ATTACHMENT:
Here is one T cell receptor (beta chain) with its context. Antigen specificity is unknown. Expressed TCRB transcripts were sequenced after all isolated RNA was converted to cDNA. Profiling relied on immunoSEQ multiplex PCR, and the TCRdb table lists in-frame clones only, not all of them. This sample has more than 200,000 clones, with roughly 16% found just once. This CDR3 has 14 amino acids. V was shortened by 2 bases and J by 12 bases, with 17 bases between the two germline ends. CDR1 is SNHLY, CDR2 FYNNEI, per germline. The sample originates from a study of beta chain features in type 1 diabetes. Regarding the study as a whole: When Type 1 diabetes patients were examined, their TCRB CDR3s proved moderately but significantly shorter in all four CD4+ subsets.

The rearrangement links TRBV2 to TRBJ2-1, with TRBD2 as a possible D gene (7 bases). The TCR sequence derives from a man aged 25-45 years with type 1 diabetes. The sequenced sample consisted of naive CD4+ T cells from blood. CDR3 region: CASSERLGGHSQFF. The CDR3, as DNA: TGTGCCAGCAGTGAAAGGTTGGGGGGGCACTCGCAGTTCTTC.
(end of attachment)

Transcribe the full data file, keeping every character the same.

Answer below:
Here is one T cell receptor (beta chain) with its context. Antigen specificity is unknown. Expressed TCRB transcripts were sequenced after all isolated RNA was converted to cDNA. Profiling relied on immunoSEQ multiplex PCR, and the TCRdb table lists in-frame clones only, not all of them. This sample has more than 200,000 clones, with roughly 16% found just once. This CDR3 has 14 amino acids. V was shortened by 2 bases and J by 12 bases, with 17 bases between the two germline ends. CDR1 is SNHLY, CDR2 FYNNEI, per germline. The sample originates from a study of beta chain features in type 1 diabetes. Regarding the study as a whole: When Type 1 diabetes patients were examined, their TCRB CDR3s proved moderately but significantly shorter in all four CD4+ subsets.

The rearrangement links TRBV2 to TRBJ2-1, with TRBD2 as a possible D gene (7 bases). The TCR sequence derives from a man aged 25-45 years with type 1 diabetes. The sequenced sample consisted of naive CD4+ T cells from blood. CDR3 region: CASSERLGGHSQFF. The CDR3, as DNA: TGTGCCAGCAGTGAAAGGTTGGGGGGGCACTCGCAGTTCTTC.